You Gotta Take Sides! 8 Perfect Grilled Side Dishes for Steak
I have always loved steakhouses. From the scruffy roadhouses of my youth with their vinyl-upholstered booths, where five bucks would buy a sirloin and a lusty round with the salad bar, to the clubby, wood-paneled (and considerably more expensive) temples of steak like New York’s The Palm and Chicago’s Gibsons.
Whether humble or haute, the focus in these establishments is undeniably on the meat. So why, then, does my fork always gravitate to the sides first? (Yours, too?) Smooth and buttery mashed potatoes? Oh, yeah. Creamed spinach? Just try to hold me back.
If you’re an avid griller and a frequent visitor to this website, you’ve likely learned how to grill the perfect steak—one with a crusty, flavorful exterior and a tender, rosy center. Are the sides an afterthought? They shouldn’t be. A perfect steak deserves perfect sides.
Here, mostly channeling old-school steakhouses but with a few Raichlen twists, are recipes for some of our favorite accompaniments to your next steak dinner, whether it be Father’s Day, July 4th, or a special evening with family and friends.
Side Dishes for Steak
We’ve always been smitten by the simple and somewhat neglected Gibson cocktail with its unique garnish. For those unfamiliar, it’s roughly similar to a dry martini, but festooned with a smoked cocktail onion instead of an olive. And it makes a fantastic prelude to a steak dinner. It’s possibly our new go-to cocktail when the living is easy.
Many steakhouses (even the premium ones) feature shrimp cocktails on their menus. You know the kind—boiled shrimp with a horseradish-inflected cocktail sauce. Boring, to say the least. But there’s nothing ho-hum about this explosively-flavored shrimp cocktail. The shrimp are marinated in garlic, cilantro, and chipotle chiles, then smoked over mesquite. A fiery cocktail sauce inspired by the Yucatan brings them home.
Another steakhouse staple is the wedge salad—a crisp wedge of crunchy iceberg lettuce topped with blue cheese dressing and bacon. But here’s Steven’s live-fire twist: You quickly sear the lettuce wedges over a hot smoky fire and serve with a delectable ranch-style dressing. Finally, it’s crowned with smoked almonds.
These fly off the plate whenever we make them. The rings can be assembled up to a day ahead, then covered and chilled until you’re ready to grill them. And man, do they look great on a platter of steak. Be sure to use thin-sliced bacon for maximum crispiness.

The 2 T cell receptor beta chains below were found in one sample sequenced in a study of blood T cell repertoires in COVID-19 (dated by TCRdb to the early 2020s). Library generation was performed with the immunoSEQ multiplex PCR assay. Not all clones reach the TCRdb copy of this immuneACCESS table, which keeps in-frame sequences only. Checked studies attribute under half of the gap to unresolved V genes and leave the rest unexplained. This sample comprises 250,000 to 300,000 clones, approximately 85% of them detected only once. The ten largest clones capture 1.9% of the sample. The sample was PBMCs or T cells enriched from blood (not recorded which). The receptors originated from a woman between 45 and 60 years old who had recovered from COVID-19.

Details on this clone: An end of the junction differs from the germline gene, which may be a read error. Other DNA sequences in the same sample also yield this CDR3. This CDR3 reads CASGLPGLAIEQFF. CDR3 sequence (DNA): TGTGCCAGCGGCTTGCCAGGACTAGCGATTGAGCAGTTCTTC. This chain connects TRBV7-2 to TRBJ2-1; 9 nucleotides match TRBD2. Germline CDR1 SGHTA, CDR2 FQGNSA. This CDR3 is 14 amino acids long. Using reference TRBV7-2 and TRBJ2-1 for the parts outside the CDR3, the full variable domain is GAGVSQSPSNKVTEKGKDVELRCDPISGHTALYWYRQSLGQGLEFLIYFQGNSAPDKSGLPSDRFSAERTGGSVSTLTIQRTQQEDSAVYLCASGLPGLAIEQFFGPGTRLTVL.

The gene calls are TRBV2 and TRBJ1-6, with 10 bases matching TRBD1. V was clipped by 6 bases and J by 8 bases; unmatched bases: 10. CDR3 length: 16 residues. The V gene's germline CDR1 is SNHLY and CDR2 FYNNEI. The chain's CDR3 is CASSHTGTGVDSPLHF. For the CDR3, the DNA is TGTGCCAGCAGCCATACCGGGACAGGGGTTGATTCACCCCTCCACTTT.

Step aside, twice-baked. These have you beat. If you like smoke, you’re going to love these smoked potatoes. The flavor comes at you from all directions—smoky bacon, smoked cheddar cheese, pimentón (Spanish smoked paprika), and of course, smoke-roasting the whole potatoes on the grill.
Creamy, crunchy, and cheesy, this side dish will quickly become a family favorite. When corn is in season, smoke extra kernels so this dish can appear on your Thanksgiving table. BTW, you can make this even if you don’t have an outdoor smoker. Use a stovetop smoker with maple sawdust.
Could this be the most singular grilled corn you’ve ever eaten? Steven first tasted it at the Maxwell Street Market near the Mexican-American neighborhood of Pilsen in Chicago, and published it in his book, BBQ USA. Mayonnaise, cheese, and corn may seem like strange bedfellows—but the dish is wonderfully interactive: You and your guests get to slather and season your corn however you please.
This recipe came from our friend Russ Faulk, the chief designer for Kalamazoo Gourmet, a company that makes some of America’s most stunning high-end grills. (You’ve likely seen them on Project Fire and Project Smoke.) Russ really knows his stuff, as this to-die-for peach cobbler proves. (It’s one of our website’s most shared recipes.) If desired, replace the bourbon with apple juice.